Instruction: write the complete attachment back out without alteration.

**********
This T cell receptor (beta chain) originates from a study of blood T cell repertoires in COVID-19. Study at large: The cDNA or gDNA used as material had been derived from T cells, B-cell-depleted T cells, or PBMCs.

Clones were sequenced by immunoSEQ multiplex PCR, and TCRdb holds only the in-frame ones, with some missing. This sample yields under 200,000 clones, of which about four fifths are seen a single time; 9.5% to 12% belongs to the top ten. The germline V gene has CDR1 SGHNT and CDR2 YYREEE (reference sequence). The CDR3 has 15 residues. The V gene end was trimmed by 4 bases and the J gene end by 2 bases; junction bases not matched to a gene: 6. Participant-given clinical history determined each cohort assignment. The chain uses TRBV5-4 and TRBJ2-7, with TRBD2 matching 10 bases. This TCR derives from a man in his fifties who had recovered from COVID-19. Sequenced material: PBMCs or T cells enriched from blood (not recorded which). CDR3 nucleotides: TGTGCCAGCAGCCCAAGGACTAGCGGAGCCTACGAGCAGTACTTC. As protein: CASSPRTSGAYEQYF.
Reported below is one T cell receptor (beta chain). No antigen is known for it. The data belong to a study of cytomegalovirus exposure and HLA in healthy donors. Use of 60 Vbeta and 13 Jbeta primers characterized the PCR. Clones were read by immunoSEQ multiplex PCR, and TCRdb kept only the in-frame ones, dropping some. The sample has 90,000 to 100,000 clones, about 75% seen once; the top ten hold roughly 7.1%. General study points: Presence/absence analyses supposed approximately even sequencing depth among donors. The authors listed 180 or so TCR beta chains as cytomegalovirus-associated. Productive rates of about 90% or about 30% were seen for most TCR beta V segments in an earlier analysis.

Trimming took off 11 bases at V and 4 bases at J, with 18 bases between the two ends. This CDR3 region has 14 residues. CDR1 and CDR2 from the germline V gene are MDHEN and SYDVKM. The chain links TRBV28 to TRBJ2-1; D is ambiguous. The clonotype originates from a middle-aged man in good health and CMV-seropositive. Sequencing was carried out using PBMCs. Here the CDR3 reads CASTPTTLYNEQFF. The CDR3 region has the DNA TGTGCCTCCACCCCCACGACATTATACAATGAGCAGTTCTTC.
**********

This T cell receptor (beta chain) originates from a study of blood T cell repertoires in COVID-19. Study at large: The cDNA or gDNA used as material had been derived from T cells, B-cell-depleted T cells, or PBMCs.

Clones were sequenced by immunoSEQ multiplex PCR, and TCRdb holds only the in-frame ones, with some missing. This sample yields under 200,000 clones, of which about four fifths are seen a single time; 9.5% to 12% belongs to the top ten. The germline V gene has CDR1 SGHNT and CDR2 YYREEE (reference sequence). The CDR3 has 15 residues. The V gene end was trimmed by 4 bases and the J gene end by 2 bases; junction bases not matched to a gene: 6. Participant-given clinical history determined each cohort assignment. The chain uses TRBV5-4 and TRBJ2-7, with TRBD2 matching 10 bases. This TCR derives from a man in his fifties who had recovered from COVID-19. Sequenced material: PBMCs or T cells enriched from blood (not recorded which). CDR3 nucleotides: TGTGCCAGCAGCCCAAGGACTAGCGGAGCCTACGAGCAGTACTTC. As protein: CASSPRTSGAYEQYF.
Reported below is one T cell receptor (beta chain). No antigen is known for it. The data belong to a study of cytomegalovirus exposure and HLA in healthy donors. Use of 60 Vbeta and 13 Jbeta primers characterized the PCR. Clones were read by immunoSEQ multiplex PCR, and TCRdb kept only the in-frame ones, dropping some. The sample has 90,000 to 100,000 clones, about 75% seen once; the top ten hold roughly 7.1%. General study points: Presence/absence analyses supposed approximately even sequencing depth among donors. The authors listed 180 or so TCR beta chains as cytomegalovirus-associated. Productive rates of about 90% or about 30% were seen for most TCR beta V segments in an earlier analysis.

Trimming took off 11 bases at V and 4 bases at J, with 18 bases between the two ends. This CDR3 region has 14 residues. CDR1 and CDR2 from the germline V gene are MDHEN and SYDVKM. The chain links TRBV28 to TRBJ2-1; D is ambiguous. The clonotype originates from a middle-aged man in good health and CMV-seropositive. Sequencing was carried out using PBMCs. Here the CDR3 reads CASTPTTLYNEQFF. The CDR3 region has the DNA TGTGCCTCCACCCCCACGACATTATACAATGAGCAGTTCTTC.